Minicircle mediated gene delivery to canine and equine mesenchymal stem cells

Research output: Contribution to journalArticle

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4 Downloads (Pure)

Abstract

Gene-directed tissue repair offers the clinician, human or veterinary, the chance to enhance cartilage regeneration and repair at a molecular level. Non-viral plasmid vectors have key biosafety advantages over viral vector systems for regenerative therapies due to their episomal integration however, conventional non-viral vectors can suffer from low transfection efficiency. Our objective was to identify and validate in vitro a novel non-viral gene expression vector that could be utilized for ex vivo and in vivo delivery to stromal-derived mesenchymal stem cells (MSCs). Minicircle plasmid DNA vector containing green fluorescent protein (GFP) was generated and transfected into adipose-derived MSCs from three species: canine, equine and rodent and transfection efficiency was determined. Both canine and rat cells showed transfection efficiencies of approximately 40% using minicircle vectors with equine cells exhibiting lower transfection efficiency. A Sox9-expressing minicircle vector was generated and transfected into canine MSCs. Successful transfection of the minicircle-Sox9 vector was confirmed in canine cells by Sox9 immunostaining. This study demonstrate the application and efficacy of a novel non-viral expression vector in canine and equine MSCs. Minicircle vectors have potential use in gene-directed regenerative therapies in non-rodent animal models for treatment of cartilage injury and repair.
Original languageEnglish
Article number819
Pages (from-to)1-14
Number of pages14
JournalInternational Journal of Molecular Sciences
Volume18
Issue number4
DOIs
Publication statusPublished - 12 Apr 2017

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stem cells
Stem cells
Mesenchymal Stromal Cells
genes
Horses
Transfection
Canidae
delivery
Genes
Cartilage
Plasmids
cartilage
plasmids
Repair
Green Fluorescent Proteins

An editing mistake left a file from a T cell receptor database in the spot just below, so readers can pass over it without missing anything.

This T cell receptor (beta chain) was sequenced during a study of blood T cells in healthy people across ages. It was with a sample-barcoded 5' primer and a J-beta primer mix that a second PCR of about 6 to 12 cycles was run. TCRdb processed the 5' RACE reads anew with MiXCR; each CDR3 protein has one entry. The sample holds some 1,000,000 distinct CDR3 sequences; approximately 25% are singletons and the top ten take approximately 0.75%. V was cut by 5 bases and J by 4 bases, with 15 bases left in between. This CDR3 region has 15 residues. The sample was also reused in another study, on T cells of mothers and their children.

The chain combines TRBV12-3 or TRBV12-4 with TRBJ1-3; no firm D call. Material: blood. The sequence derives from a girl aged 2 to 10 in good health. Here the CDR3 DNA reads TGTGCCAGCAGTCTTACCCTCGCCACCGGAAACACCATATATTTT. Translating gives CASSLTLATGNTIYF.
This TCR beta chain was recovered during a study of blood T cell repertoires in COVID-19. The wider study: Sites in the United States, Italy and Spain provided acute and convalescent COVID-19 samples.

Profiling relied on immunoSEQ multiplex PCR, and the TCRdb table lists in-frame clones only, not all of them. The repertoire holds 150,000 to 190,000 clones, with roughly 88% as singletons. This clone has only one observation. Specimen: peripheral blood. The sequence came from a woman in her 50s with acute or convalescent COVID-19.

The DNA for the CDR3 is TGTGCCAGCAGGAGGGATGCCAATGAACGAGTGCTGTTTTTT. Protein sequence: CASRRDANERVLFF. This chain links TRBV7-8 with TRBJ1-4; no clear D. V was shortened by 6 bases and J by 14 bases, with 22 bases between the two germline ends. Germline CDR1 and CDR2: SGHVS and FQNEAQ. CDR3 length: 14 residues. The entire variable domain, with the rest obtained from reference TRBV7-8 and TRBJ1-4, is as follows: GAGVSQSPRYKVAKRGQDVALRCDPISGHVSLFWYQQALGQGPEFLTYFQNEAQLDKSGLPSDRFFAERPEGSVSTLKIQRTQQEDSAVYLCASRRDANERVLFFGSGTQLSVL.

Regeneration
Rodentia
therapy
Animal Models
cells

Cite this

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abstract = "Gene-directed tissue repair offers the clinician, human or veterinary, the chance to enhance cartilage regeneration and repair at a molecular level. Non-viral plasmid vectors have key biosafety advantages over viral vector systems for regenerative therapies due to their episomal integration however, conventional non-viral vectors can suffer from low transfection efficiency. Our objective was to identify and validate in vitro a novel non-viral gene expression vector that could be utilized for ex vivo and in vivo delivery to stromal-derived mesenchymal stem cells (MSCs). Minicircle plasmid DNA vector containing green fluorescent protein (GFP) was generated and transfected into adipose-derived MSCs from three species: canine, equine and rodent and transfection efficiency was determined. Both canine and rat cells showed transfection efficiencies of approximately 40{\%} using minicircle vectors with equine cells exhibiting lower transfection efficiency. A Sox9-expressing minicircle vector was generated and transfected into canine MSCs. Successful transfection of the minicircle-Sox9 vector was confirmed in canine cells by Sox9 immunostaining. This study demonstrate the application and efficacy of a novel non-viral expression vector in canine and equine MSCs. Minicircle vectors have potential use in gene-directed regenerative therapies in non-rodent animal models for treatment of cartilage injury and repair.",
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Minicircle mediated gene delivery to canine and equine mesenchymal stem cells. / Tidd, Naomie; Michelsen, Jacob; Hilbert, Bryan; Quinn, Jane C.

In: International Journal of Molecular Sciences, Vol. 18, No. 4, 819, 12.04.2017, p. 1-14.

Research output: Contribution to journalArticle

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